.
Lots of reasons to have some titles on the shelves at bargain prices alongside titles that are more normally priced along with premium skus as well. Having a $5 to $10 step up between categories or between the base , plus and premium skus for the titles is probably close to an idea from a pricing theory perspective.

Quote:
So the average price paid is in no way reflected by taking the average of the titles represented there, but rather the total revenue sold divided by the number of copies sold.
We get that data point of average price per unit sold for DVD and Blu-ray each week from HMM going back to January 2010.
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Old 07-16-2012, 03:37 PM   #112
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Originally Posted by bruceames View Post
Exactly. That's why I think the impact of video piracy is a little exaggerated. What was the video quality of those 20 million copies of Avatar pirated? Probably not very good at all and if it was, then it probably took forever to download. That WWI doc I downloaded was from a 7 disc dvd set so that's probably around 50GB total. But the file I downloaded was only around 10GB and it took my PC a full 24 day to do it. And all that for a crappy quality picture.

If people are spending tons of time and bandwidth for meh product, then those are the type of people (those that spend an hour to save a buck) that probably wouldn't have bought it anyway.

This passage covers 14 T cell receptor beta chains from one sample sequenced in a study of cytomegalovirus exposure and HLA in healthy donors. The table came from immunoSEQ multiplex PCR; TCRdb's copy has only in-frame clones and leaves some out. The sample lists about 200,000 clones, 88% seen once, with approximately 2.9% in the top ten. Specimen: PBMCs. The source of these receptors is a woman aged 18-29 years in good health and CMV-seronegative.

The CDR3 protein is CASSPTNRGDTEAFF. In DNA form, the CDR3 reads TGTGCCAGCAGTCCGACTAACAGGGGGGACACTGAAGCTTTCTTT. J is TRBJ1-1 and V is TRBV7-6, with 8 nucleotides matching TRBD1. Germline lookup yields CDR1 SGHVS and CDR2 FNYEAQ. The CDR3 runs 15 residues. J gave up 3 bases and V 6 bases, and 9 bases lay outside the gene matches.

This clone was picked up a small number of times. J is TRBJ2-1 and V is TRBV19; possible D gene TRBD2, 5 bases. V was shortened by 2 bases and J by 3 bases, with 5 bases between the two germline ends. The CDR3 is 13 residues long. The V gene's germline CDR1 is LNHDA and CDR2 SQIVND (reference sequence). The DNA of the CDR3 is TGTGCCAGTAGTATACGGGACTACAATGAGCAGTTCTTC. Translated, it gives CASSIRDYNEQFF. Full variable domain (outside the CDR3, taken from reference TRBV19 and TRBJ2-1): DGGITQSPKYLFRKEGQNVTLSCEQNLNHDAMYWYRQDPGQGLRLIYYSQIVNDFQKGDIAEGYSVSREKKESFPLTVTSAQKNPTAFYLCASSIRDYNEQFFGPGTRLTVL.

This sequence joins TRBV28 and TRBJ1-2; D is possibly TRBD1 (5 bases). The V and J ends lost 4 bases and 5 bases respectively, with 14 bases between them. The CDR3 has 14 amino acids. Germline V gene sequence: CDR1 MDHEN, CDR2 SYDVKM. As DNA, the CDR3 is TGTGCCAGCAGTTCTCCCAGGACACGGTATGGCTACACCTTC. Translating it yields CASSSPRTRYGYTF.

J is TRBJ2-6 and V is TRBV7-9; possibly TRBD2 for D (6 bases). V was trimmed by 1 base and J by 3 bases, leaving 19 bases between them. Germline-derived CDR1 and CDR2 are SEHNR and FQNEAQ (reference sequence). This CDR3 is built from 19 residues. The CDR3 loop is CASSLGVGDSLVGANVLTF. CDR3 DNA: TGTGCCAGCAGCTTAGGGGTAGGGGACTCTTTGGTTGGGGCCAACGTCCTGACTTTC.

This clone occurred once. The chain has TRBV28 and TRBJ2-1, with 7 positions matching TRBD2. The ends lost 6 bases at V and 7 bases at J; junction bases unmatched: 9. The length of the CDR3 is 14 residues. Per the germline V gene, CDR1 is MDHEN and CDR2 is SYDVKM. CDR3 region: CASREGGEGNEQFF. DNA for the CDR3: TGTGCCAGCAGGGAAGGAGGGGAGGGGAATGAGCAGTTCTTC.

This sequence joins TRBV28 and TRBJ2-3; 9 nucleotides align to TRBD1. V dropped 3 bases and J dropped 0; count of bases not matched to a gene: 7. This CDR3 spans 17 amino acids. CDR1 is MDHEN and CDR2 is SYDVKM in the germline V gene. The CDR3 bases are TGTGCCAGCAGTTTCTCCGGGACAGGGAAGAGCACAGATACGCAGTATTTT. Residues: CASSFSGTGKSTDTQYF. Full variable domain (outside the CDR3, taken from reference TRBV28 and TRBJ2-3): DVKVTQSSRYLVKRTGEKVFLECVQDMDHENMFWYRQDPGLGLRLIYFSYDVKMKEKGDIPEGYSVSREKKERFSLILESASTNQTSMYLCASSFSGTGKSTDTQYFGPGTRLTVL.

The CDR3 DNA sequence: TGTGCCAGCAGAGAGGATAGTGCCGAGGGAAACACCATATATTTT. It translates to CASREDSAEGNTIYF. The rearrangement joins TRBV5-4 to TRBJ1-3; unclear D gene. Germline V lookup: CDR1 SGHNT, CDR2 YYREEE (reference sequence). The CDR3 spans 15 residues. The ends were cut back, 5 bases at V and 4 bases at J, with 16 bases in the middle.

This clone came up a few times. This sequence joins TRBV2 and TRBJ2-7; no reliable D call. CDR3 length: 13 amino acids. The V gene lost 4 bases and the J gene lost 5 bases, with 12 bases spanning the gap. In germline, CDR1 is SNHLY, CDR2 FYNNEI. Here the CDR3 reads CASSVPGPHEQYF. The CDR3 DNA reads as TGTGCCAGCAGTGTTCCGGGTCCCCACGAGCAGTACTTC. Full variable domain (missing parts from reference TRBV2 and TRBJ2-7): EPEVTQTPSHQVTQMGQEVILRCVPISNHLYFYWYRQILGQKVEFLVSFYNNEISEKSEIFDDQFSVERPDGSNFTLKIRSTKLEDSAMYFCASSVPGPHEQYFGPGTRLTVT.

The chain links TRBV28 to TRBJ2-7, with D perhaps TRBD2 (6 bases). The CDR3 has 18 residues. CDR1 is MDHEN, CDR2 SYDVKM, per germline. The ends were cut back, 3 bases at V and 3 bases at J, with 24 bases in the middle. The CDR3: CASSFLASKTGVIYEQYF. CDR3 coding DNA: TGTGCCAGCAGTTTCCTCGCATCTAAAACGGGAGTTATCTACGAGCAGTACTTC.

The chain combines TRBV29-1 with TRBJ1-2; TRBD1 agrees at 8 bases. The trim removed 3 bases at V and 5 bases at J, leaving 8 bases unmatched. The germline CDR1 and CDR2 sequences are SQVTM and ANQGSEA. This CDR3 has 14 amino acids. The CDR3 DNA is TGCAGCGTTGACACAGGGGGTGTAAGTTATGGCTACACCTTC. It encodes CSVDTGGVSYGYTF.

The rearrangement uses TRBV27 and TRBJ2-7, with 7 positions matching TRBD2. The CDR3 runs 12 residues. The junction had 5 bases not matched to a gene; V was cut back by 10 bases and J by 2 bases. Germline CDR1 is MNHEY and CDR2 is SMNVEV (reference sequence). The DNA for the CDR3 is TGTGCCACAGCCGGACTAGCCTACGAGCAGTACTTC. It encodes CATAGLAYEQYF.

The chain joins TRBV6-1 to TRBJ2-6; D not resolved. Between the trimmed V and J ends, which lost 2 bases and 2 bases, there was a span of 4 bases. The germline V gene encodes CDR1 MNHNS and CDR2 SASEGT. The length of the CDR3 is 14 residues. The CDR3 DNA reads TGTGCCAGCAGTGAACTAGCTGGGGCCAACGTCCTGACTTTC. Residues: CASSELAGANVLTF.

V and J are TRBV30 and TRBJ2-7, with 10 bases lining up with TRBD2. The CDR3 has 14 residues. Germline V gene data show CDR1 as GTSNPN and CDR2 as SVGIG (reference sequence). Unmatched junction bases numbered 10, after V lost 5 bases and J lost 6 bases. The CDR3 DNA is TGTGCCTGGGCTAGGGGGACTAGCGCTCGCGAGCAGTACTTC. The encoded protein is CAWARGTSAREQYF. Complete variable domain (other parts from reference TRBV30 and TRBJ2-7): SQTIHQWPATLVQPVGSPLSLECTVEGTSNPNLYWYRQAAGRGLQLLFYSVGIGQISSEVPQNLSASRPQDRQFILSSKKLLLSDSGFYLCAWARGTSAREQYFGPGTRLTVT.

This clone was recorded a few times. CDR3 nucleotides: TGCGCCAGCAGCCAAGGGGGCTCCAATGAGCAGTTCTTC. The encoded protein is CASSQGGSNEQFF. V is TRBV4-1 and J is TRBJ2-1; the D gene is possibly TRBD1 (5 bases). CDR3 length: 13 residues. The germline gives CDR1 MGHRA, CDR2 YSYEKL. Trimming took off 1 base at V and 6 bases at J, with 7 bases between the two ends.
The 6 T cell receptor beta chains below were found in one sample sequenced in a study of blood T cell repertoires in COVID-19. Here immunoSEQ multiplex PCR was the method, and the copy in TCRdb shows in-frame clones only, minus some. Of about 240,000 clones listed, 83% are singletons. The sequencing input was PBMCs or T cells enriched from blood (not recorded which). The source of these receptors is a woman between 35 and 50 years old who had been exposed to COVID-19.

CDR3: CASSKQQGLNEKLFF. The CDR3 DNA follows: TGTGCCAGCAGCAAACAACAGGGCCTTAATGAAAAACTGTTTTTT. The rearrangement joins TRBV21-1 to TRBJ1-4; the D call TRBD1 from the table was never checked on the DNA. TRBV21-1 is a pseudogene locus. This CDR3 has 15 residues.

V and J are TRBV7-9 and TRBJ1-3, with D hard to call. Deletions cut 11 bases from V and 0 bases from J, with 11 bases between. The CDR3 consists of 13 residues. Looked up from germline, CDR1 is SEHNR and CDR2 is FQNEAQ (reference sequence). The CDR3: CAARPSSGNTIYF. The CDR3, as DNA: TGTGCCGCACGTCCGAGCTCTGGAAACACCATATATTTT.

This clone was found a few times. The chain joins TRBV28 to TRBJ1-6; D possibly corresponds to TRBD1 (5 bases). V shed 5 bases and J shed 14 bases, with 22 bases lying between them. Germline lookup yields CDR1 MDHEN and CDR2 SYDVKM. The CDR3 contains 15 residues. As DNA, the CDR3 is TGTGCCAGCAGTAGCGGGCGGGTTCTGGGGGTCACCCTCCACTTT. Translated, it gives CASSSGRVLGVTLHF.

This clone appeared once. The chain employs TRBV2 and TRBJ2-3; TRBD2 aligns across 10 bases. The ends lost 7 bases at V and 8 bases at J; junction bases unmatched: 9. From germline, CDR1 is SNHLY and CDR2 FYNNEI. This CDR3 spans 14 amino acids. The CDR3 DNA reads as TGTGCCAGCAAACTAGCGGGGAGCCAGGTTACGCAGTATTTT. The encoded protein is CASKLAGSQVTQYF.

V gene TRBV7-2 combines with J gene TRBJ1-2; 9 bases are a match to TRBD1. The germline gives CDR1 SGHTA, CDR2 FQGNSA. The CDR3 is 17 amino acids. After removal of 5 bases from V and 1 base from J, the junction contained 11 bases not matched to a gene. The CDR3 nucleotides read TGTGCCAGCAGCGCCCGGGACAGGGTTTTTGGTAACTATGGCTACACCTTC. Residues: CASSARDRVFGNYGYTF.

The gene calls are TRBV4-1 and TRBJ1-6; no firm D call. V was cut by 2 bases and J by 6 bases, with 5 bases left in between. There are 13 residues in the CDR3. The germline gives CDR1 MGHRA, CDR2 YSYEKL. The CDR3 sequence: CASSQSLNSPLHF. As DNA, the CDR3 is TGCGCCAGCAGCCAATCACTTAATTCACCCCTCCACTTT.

I agree fully with you here.

The studio claims for losses for piracy over the years have always been exaggerated in many ways, starting with the assumption that every copy downloaded would have been bought instead at retail.
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Old 07-16-2012, 09:26 PM   #113
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Originally Posted by morriscroy View Post
As I got older, I found I had less and less patience for searching and downloading stuff for hours and hours on end. This is especially the case for less popular tv shows, movies, music, etc ... (ie. Searching for single episodes, songs, etc ... which don't show up at all). Easier to just to buy the dvd, cd, etc ... at a nearby WM, BB, amazon, etc ... or other discount outlets. I rather spend $15 on a tv season dvd set, than spending hours and hours searching and downloading every episode of the season.
TV shows are uploaded by the season(when the season ends) and you use a torrent client to pick off what episodes you want downloaded.
Quote:
Originally Posted by bruceames
What was the video quality of those 20 million copies of Avatar pirated? Probably not very good at all and if it was, then it probably took forever to download.
Should be better than Netflix HD quality and shouldnt take more than a few hours even on slower broadband connections.